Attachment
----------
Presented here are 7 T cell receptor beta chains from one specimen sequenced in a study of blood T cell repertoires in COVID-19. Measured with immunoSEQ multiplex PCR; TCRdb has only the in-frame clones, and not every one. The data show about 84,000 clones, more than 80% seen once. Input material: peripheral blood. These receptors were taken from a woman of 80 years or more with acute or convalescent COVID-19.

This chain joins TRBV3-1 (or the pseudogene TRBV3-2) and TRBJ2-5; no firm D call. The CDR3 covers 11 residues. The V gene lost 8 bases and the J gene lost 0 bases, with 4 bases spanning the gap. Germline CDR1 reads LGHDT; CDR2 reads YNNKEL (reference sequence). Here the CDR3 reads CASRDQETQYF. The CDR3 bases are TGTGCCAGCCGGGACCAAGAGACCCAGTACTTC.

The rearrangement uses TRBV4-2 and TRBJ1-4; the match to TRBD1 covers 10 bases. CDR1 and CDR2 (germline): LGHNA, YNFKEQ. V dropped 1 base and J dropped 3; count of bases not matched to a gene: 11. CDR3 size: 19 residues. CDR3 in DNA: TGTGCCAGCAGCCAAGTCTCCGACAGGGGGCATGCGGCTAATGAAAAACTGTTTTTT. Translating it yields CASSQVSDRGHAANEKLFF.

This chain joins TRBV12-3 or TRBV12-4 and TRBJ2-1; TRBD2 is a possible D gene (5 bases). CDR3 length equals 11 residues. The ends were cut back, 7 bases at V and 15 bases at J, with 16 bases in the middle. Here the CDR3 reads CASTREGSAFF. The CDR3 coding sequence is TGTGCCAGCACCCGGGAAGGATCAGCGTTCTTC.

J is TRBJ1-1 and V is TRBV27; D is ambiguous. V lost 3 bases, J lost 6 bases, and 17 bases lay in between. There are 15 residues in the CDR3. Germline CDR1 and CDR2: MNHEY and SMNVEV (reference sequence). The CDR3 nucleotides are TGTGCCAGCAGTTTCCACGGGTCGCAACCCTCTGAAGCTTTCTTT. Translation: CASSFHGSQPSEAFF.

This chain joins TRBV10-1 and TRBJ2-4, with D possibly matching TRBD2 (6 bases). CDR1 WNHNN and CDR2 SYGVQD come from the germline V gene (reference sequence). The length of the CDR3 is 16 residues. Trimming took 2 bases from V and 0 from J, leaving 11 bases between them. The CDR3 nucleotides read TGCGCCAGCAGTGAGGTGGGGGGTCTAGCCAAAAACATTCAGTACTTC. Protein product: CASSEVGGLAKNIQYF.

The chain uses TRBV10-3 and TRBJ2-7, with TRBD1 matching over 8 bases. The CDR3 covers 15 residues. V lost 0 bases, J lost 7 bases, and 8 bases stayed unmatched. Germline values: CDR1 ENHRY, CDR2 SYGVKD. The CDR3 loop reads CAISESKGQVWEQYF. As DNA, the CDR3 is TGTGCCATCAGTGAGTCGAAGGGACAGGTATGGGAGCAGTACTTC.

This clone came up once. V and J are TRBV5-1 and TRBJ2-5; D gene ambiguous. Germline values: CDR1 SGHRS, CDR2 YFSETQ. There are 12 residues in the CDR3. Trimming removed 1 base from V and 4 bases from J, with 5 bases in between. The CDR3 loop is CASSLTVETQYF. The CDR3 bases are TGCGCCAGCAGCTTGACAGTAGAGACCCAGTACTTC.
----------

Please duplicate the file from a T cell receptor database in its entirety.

Presented here are 7 T cell receptor beta chains from one specimen sequenced in a study of blood T cell repertoires in COVID-19. Measured with immunoSEQ multiplex PCR; TCRdb has only the in-frame clones, and not every one. The data show about 84,000 clones, more than 80% seen once. Input material: peripheral blood. These receptors were taken from a woman of 80 years or more with acute or convalescent COVID-19.

This chain joins TRBV3-1 (or the pseudogene TRBV3-2) and TRBJ2-5; no firm D call. The CDR3 covers 11 residues. The V gene lost 8 bases and the J gene lost 0 bases, with 4 bases spanning the gap. Germline CDR1 reads LGHDT; CDR2 reads YNNKEL (reference sequence). Here the CDR3 reads CASRDQETQYF. The CDR3 bases are TGTGCCAGCCGGGACCAAGAGACCCAGTACTTC.

The rearrangement uses TRBV4-2 and TRBJ1-4; the match to TRBD1 covers 10 bases. CDR1 and CDR2 (germline): LGHNA, YNFKEQ. V dropped 1 base and J dropped 3; count of bases not matched to a gene: 11. CDR3 size: 19 residues. CDR3 in DNA: TGTGCCAGCAGCCAAGTCTCCGACAGGGGGCATGCGGCTAATGAAAAACTGTTTTTT. Translating it yields CASSQVSDRGHAANEKLFF.

This chain joins TRBV12-3 or TRBV12-4 and TRBJ2-1; TRBD2 is a possible D gene (5 bases). CDR3 length equals 11 residues. The ends were cut back, 7 bases at V and 15 bases at J, with 16 bases in the middle. Here the CDR3 reads CASTREGSAFF. The CDR3 coding sequence is TGTGCCAGCACCCGGGAAGGATCAGCGTTCTTC.

J is TRBJ1-1 and V is TRBV27; D is ambiguous. V lost 3 bases, J lost 6 bases, and 17 bases lay in between. There are 15 residues in the CDR3. Germline CDR1 and CDR2: MNHEY and SMNVEV (reference sequence). The CDR3 nucleotides are TGTGCCAGCAGTTTCCACGGGTCGCAACCCTCTGAAGCTTTCTTT. Translation: CASSFHGSQPSEAFF.

This chain joins TRBV10-1 and TRBJ2-4, with D possibly matching TRBD2 (6 bases). CDR1 WNHNN and CDR2 SYGVQD come from the germline V gene (reference sequence). The length of the CDR3 is 16 residues. Trimming took 2 bases from V and 0 from J, leaving 11 bases between them. The CDR3 nucleotides read TGCGCCAGCAGTGAGGTGGGGGGTCTAGCCAAAAACATTCAGTACTTC. Protein product: CASSEVGGLAKNIQYF.

The chain uses TRBV10-3 and TRBJ2-7, with TRBD1 matching over 8 bases. The CDR3 covers 15 residues. V lost 0 bases, J lost 7 bases, and 8 bases stayed unmatched. Germline values: CDR1 ENHRY, CDR2 SYGVKD. The CDR3 loop reads CAISESKGQVWEQYF. As DNA, the CDR3 is TGTGCCATCAGTGAGTCGAAGGGACAGGTATGGGAGCAGTACTTC.

This clone came up once. V and J are TRBV5-1 and TRBJ2-5; D gene ambiguous. Germline values: CDR1 SGHRS, CDR2 YFSETQ. There are 12 residues in the CDR3. Trimming removed 1 base from V and 4 bases from J, with 5 bases in between. The CDR3 loop is CASSLTVETQYF. The CDR3 bases are TGCGCCAGCAGCTTGACAGTAGAGACCCAGTACTTC.